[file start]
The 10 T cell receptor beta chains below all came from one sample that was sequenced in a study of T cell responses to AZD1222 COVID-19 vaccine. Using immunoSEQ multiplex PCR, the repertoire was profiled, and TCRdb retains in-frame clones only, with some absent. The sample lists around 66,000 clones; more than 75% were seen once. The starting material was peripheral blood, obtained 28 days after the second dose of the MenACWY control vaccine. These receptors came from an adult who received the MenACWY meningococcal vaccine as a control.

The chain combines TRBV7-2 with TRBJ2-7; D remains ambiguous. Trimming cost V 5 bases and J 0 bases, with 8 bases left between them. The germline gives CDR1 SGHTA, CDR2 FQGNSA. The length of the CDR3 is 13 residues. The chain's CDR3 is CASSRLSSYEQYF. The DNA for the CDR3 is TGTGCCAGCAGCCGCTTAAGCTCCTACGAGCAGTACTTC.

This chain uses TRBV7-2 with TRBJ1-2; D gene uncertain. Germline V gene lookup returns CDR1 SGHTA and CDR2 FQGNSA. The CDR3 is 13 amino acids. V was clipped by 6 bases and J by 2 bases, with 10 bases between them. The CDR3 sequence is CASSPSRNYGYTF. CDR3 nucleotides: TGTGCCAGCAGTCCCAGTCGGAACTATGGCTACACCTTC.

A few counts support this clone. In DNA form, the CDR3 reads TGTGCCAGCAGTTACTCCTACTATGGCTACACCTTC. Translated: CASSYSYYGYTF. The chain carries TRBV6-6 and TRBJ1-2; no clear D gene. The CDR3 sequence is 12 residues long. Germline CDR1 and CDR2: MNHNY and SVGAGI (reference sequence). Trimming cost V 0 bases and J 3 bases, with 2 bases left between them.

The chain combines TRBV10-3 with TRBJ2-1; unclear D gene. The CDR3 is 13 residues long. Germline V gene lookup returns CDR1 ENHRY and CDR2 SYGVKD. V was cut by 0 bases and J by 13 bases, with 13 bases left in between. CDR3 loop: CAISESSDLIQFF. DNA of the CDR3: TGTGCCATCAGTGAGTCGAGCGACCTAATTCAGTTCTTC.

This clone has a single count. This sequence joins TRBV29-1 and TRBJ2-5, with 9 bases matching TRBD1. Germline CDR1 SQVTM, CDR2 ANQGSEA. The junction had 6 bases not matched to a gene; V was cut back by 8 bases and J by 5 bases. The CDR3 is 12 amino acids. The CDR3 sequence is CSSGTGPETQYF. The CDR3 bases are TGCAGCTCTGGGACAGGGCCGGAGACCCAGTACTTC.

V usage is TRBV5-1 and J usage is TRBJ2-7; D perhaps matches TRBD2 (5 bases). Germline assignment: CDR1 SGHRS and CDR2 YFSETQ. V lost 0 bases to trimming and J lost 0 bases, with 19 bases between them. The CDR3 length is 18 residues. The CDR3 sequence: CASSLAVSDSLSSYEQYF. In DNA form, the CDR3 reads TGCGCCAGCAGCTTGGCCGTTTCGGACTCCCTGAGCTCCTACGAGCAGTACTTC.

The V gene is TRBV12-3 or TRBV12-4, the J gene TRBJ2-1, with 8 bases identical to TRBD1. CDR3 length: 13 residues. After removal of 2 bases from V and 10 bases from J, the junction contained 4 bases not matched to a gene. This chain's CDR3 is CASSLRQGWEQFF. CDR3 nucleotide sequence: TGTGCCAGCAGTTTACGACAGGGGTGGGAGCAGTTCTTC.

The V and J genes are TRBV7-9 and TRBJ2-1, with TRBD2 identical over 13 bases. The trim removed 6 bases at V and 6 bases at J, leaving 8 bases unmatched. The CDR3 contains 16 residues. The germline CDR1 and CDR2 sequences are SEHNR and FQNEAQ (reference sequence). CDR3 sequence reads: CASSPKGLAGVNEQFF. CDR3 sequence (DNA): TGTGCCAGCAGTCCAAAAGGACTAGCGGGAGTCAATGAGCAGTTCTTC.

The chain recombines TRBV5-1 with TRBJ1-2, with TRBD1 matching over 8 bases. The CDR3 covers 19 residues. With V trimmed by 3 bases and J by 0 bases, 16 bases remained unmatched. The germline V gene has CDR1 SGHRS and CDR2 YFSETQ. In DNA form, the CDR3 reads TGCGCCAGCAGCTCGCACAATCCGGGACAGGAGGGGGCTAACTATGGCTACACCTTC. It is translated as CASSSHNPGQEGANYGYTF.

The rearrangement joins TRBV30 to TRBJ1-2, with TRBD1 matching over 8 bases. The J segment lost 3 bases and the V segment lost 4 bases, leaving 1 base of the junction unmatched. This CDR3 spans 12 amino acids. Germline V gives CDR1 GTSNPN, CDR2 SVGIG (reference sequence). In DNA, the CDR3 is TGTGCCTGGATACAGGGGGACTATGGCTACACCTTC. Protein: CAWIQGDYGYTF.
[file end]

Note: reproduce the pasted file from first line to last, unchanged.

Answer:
The 10 T cell receptor beta chains below all came from one sample that was sequenced in a study of T cell responses to AZD1222 COVID-19 vaccine. Using immunoSEQ multiplex PCR, the repertoire was profiled, and TCRdb retains in-frame clones only, with some absent. The sample lists around 66,000 clones; more than 75% were seen once. The starting material was peripheral blood, obtained 28 days after the second dose of the MenACWY control vaccine. These receptors came from an adult who received the MenACWY meningococcal vaccine as a control.

The chain combines TRBV7-2 with TRBJ2-7; D remains ambiguous. Trimming cost V 5 bases and J 0 bases, with 8 bases left between them. The germline gives CDR1 SGHTA, CDR2 FQGNSA. The length of the CDR3 is 13 residues. The chain's CDR3 is CASSRLSSYEQYF. The DNA for the CDR3 is TGTGCCAGCAGCCGCTTAAGCTCCTACGAGCAGTACTTC.

This chain uses TRBV7-2 with TRBJ1-2; D gene uncertain. Germline V gene lookup returns CDR1 SGHTA and CDR2 FQGNSA. The CDR3 is 13 amino acids. V was clipped by 6 bases and J by 2 bases, with 10 bases between them. The CDR3 sequence is CASSPSRNYGYTF. CDR3 nucleotides: TGTGCCAGCAGTCCCAGTCGGAACTATGGCTACACCTTC.

A few counts support this clone. In DNA form, the CDR3 reads TGTGCCAGCAGTTACTCCTACTATGGCTACACCTTC. Translated: CASSYSYYGYTF. The chain carries TRBV6-6 and TRBJ1-2; no clear D gene. The CDR3 sequence is 12 residues long. Germline CDR1 and CDR2: MNHNY and SVGAGI (reference sequence). Trimming cost V 0 bases and J 3 bases, with 2 bases left between them.

The chain combines TRBV10-3 with TRBJ2-1; unclear D gene. The CDR3 is 13 residues long. Germline V gene lookup returns CDR1 ENHRY and CDR2 SYGVKD. V was cut by 0 bases and J by 13 bases, with 13 bases left in between. CDR3 loop: CAISESSDLIQFF. DNA of the CDR3: TGTGCCATCAGTGAGTCGAGCGACCTAATTCAGTTCTTC.

This clone has a single count. This sequence joins TRBV29-1 and TRBJ2-5, with 9 bases matching TRBD1. Germline CDR1 SQVTM, CDR2 ANQGSEA. The junction had 6 bases not matched to a gene; V was cut back by 8 bases and J by 5 bases. The CDR3 is 12 amino acids. The CDR3 sequence is CSSGTGPETQYF. The CDR3 bases are TGCAGCTCTGGGACAGGGCCGGAGACCCAGTACTTC.

V usage is TRBV5-1 and J usage is TRBJ2-7; D perhaps matches TRBD2 (5 bases). Germline assignment: CDR1 SGHRS and CDR2 YFSETQ. V lost 0 bases to trimming and J lost 0 bases, with 19 bases between them. The CDR3 length is 18 residues. The CDR3 sequence: CASSLAVSDSLSSYEQYF. In DNA form, the CDR3 reads TGCGCCAGCAGCTTGGCCGTTTCGGACTCCCTGAGCTCCTACGAGCAGTACTTC.

The V gene is TRBV12-3 or TRBV12-4, the J gene TRBJ2-1, with 8 bases identical to TRBD1. CDR3 length: 13 residues. After removal of 2 bases from V and 10 bases from J, the junction contained 4 bases not matched to a gene. This chain's CDR3 is CASSLRQGWEQFF. CDR3 nucleotide sequence: TGTGCCAGCAGTTTACGACAGGGGTGGGAGCAGTTCTTC.

The V and J genes are TRBV7-9 and TRBJ2-1, with TRBD2 identical over 13 bases. The trim removed 6 bases at V and 6 bases at J, leaving 8 bases unmatched. The CDR3 contains 16 residues. The germline CDR1 and CDR2 sequences are SEHNR and FQNEAQ (reference sequence). CDR3 sequence reads: CASSPKGLAGVNEQFF. CDR3 sequence (DNA): TGTGCCAGCAGTCCAAAAGGACTAGCGGGAGTCAATGAGCAGTTCTTC.

The chain recombines TRBV5-1 with TRBJ1-2, with TRBD1 matching over 8 bases. The CDR3 covers 19 residues. With V trimmed by 3 bases and J by 0 bases, 16 bases remained unmatched. The germline V gene has CDR1 SGHRS and CDR2 YFSETQ. In DNA form, the CDR3 reads TGCGCCAGCAGCTCGCACAATCCGGGACAGGAGGGGGCTAACTATGGCTACACCTTC. It is translated as CASSSHNPGQEGANYGYTF.

The rearrangement joins TRBV30 to TRBJ1-2, with TRBD1 matching over 8 bases. The J segment lost 3 bases and the V segment lost 4 bases, leaving 1 base of the junction unmatched. This CDR3 spans 12 amino acids. Germline V gives CDR1 GTSNPN, CDR2 SVGIG (reference sequence). In DNA, the CDR3 is TGTGCCTGGATACAGGGGGACTATGGCTACACCTTC. Protein: CAWIQGDYGYTF.